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Thread: Zones in Existing System
04-01-2011, 02:12 AM #1Regular Guest
- Join Date
- Mar 2011
Zones in Existing System
First off I'm a complete newbie to HVAC so pardon my ignorance
I just moved into a 3 story 4 bedroom house with one gas heating/cooling unit serving the main/basement level and another unit for the top floor. The rooms are heating very unevenly (1 is very hot, 2 are very cold, 1 is about ok).
I talked to an HVAC guy who gave me two suggestions
1) Put simply Mechanical Dampers on the lines coming out of the Plenum to reduce airflow to the overheating room and the hall with the thermostat (allowing more air to go to the cold room).
Q: Would it be better to put dampers on all lines (for better control in each room), pricier but long term make everything more comfy
2) Divide the upstairs into two zones using electronic dampers and two thermostat
Zone 1 = Bedroom 1 (400sf) + Master Bathroom (100sf) + Closet (90 sf) + Open Hall to downstairs (200ish SF)
Zone 2 = Bedroom 2 (200sf) + Bedroom 3 (200sf) + bedroom 4 (150sf) + 2 bathrooms
I wanted more control within the 3 bedrooms but he said considering the size if the zones were smaller the system could have issues due to too low CFM in the zones.
Q: What other options are there? Can Mechanical dampers be put on the lines going to the 3 bedrooms to balance them better (in addition to the electronic dampers), can temperature sensors be put into the room or anything else that would achieve more control (automated or otherwise)
Additionally are there other options that i'm unaware of
Thanks a bunch
04-01-2011, 03:55 AM #2Professional Member*
- Join Date
- Dec 2010
- The Quad-Cities area (midwest).
You could try to install (if there are none now) volume dampers and "balance" the airflow manually.
Or, maybe there is an issue with the ductwork that could be the problem and some could be added.
I went through a house under construction yesterday. The house has been sheetrocked but the furnace/ductwork hasn't been installed yet in the basement.
I counted the returns. This system will be about 50% shout on return air.
Note: I haven't seen the undersized ductwork yet.
I'm talking about a brand new house. I saw a sewer pipe going through a return air (the plumber didn't have to cut a hole). I have a call into the heating inspector.
04-01-2011, 05:06 AM #3Professional Member
- Join Date
- Feb 2011
Alot of time your cold area's are that way do to a poor design in the current duct work. Pulling the untreated air out of the room with proper returns is always a question and if there isn't enough can it be added.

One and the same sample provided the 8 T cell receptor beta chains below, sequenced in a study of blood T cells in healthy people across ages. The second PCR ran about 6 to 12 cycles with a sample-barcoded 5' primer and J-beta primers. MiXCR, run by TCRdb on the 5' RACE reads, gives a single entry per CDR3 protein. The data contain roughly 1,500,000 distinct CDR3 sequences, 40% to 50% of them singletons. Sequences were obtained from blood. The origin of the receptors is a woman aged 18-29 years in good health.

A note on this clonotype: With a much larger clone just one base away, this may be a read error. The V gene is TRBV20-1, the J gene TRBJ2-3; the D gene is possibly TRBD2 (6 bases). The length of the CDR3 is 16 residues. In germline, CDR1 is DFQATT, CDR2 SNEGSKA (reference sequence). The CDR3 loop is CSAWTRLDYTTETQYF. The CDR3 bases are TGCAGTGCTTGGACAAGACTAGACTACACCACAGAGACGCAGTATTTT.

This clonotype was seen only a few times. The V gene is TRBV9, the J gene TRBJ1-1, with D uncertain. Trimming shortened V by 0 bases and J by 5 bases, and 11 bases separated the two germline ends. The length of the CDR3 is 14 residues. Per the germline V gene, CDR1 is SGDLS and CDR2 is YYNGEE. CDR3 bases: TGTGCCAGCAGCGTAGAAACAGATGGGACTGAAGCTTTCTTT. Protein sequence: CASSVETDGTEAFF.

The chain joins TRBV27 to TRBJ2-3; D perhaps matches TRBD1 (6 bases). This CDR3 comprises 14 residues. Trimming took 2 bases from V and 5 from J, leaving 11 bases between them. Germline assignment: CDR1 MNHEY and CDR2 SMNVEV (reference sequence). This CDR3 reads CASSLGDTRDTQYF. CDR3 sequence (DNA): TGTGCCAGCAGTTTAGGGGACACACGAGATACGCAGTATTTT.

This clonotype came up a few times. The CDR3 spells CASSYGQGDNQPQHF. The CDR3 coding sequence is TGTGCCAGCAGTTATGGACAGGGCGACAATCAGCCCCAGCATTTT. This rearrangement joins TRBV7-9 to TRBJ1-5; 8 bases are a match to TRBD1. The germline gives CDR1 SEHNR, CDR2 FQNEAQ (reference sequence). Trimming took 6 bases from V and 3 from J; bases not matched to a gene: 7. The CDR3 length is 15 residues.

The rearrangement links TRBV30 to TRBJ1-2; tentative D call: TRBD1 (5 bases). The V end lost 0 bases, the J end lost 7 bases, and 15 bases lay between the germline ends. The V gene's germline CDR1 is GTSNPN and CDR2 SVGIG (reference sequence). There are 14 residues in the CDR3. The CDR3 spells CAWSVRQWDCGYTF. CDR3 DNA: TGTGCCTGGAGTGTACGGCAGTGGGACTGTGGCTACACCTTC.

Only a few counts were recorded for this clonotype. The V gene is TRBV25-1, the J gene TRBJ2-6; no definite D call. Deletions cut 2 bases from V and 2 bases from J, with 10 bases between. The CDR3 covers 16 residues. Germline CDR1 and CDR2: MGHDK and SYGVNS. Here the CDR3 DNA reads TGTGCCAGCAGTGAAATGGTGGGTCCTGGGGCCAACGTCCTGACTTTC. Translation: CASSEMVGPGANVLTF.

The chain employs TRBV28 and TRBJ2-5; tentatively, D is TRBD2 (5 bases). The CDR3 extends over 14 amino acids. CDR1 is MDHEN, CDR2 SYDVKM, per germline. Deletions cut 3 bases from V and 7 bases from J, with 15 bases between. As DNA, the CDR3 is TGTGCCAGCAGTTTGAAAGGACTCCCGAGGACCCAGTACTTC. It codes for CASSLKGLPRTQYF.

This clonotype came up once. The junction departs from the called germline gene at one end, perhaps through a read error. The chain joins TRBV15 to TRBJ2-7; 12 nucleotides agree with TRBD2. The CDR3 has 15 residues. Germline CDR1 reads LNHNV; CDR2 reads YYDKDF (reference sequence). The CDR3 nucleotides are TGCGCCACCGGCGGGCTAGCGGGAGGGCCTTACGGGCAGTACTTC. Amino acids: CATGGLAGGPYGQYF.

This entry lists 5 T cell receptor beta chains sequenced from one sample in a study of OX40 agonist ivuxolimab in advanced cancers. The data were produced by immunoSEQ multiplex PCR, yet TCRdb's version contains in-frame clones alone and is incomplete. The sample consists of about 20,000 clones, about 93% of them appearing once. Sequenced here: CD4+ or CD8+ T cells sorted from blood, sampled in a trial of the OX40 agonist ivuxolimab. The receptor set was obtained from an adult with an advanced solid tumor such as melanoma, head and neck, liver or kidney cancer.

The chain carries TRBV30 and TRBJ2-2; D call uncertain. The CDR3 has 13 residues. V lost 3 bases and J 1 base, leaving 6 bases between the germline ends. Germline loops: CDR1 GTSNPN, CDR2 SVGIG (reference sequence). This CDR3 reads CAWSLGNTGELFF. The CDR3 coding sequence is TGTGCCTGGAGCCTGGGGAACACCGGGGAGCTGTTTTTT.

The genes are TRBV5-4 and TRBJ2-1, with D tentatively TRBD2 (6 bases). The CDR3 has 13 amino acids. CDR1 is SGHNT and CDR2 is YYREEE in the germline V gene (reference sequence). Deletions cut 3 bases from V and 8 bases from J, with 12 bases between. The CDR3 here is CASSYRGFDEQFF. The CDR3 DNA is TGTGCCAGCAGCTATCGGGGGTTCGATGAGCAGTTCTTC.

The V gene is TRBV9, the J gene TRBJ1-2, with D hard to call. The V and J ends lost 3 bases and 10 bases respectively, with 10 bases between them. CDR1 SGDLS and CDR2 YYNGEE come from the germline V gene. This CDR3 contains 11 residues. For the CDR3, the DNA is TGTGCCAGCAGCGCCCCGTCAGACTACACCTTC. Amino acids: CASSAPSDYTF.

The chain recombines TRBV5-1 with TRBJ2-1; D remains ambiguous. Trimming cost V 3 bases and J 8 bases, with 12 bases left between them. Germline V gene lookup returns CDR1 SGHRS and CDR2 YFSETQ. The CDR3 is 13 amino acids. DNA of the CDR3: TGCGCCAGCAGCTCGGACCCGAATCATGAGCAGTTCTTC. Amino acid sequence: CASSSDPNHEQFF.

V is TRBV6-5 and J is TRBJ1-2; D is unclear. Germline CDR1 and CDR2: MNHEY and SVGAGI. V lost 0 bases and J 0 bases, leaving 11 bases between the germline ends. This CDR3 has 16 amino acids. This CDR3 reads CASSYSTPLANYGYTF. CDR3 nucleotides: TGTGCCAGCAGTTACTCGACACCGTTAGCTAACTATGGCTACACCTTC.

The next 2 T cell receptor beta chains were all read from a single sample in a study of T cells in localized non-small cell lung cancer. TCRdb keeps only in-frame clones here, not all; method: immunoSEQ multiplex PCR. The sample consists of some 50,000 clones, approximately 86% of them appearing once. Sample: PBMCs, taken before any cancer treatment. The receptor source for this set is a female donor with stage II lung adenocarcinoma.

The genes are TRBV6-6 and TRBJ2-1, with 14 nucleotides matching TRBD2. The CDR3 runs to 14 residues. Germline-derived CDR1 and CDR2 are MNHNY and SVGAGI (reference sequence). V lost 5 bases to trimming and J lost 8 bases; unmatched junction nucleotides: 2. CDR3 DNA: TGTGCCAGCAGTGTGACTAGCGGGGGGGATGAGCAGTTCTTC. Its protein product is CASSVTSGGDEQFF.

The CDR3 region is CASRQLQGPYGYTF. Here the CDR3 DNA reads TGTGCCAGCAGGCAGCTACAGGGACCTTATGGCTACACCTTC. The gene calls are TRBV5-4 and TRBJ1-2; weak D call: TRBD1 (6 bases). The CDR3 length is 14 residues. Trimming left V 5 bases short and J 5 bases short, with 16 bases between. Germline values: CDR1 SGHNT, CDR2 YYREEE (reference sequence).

But if your wanting a less expensive option have you considered using manual dampers on the branch lines going to the warmer areas? You could try and balance the air flow to different parts of the house without breaking the bank.
But if your trying to decided between the mechanical dampers just remember that by adding the branch controls you can issolate particular rooms. If you zone then you have to add separate duct work to break those zones.
04-01-2011, 04:10 PM #4Regular Guest
- Join Date
- Mar 2011
I've currently gone w/Manual dampers but down the road plan to do the two zones (w/electronic dampers) and add manual dampers on the ducts coming out of that to properly balance rooms 2 through 4 (if that would work )
Thanks a bunch for the replies
04-01-2011, 07:07 PM #5
Despite many opinions to the contrary, zone controls for forced air systems is a bit of a science. If the company that is installing the zoned system hasn't been well schooled on zoned equipment, relief strategies, duct sizing and other needs of a zoned system, then I'd recommend not using that company. The implications are a lot more than many (including many of the zone products manufacturers) would have people believe. Manual dampers should be included on every supply branch of every system and volume dampers should be included on every system that has multiple main trunks. Proper system balancing can only be accomplished with such dampers. For a more perfect system, the same dampers should be installed on the returns. Balance is needed on both sides of the system when multiple return air routes are installed.If YOU want change, YOU have to first change.
If you are waiting for the 'other guy' to change first, just remember, you're the 'other guy's' other guy. To continue to expect real change when you keep acting the same way as always, is folly. Won't happen. Real change will only happen when a majority of the people change the way they vote!
04-02-2011, 12:18 AM #6
Time for an energy audit. Need to better understand how your home performs.Which makes more sense to you?
CONSERVATION - turning your thermostat back and being uncomfortable. Maybe saving 5-10%
ENERGY EFFICIENCY - leaving your thermostat where everyone is comfortable. Saving 30-70%
DO THE NUMBERS! Step on a HOMESCALE.
What is comfort? Well, it AIN'T just TEMPERATURE!
Energy Obese? An audit is the next step - go to BPI.org, or RESNET, and find an auditor near you.
04-04-2011, 12:58 PM #7
Where is the thermostat in relation to the affected areas? Maybe I'm oversimplifying, but it could be a matter of turning the fan to the "on" position? I know it is in my own home.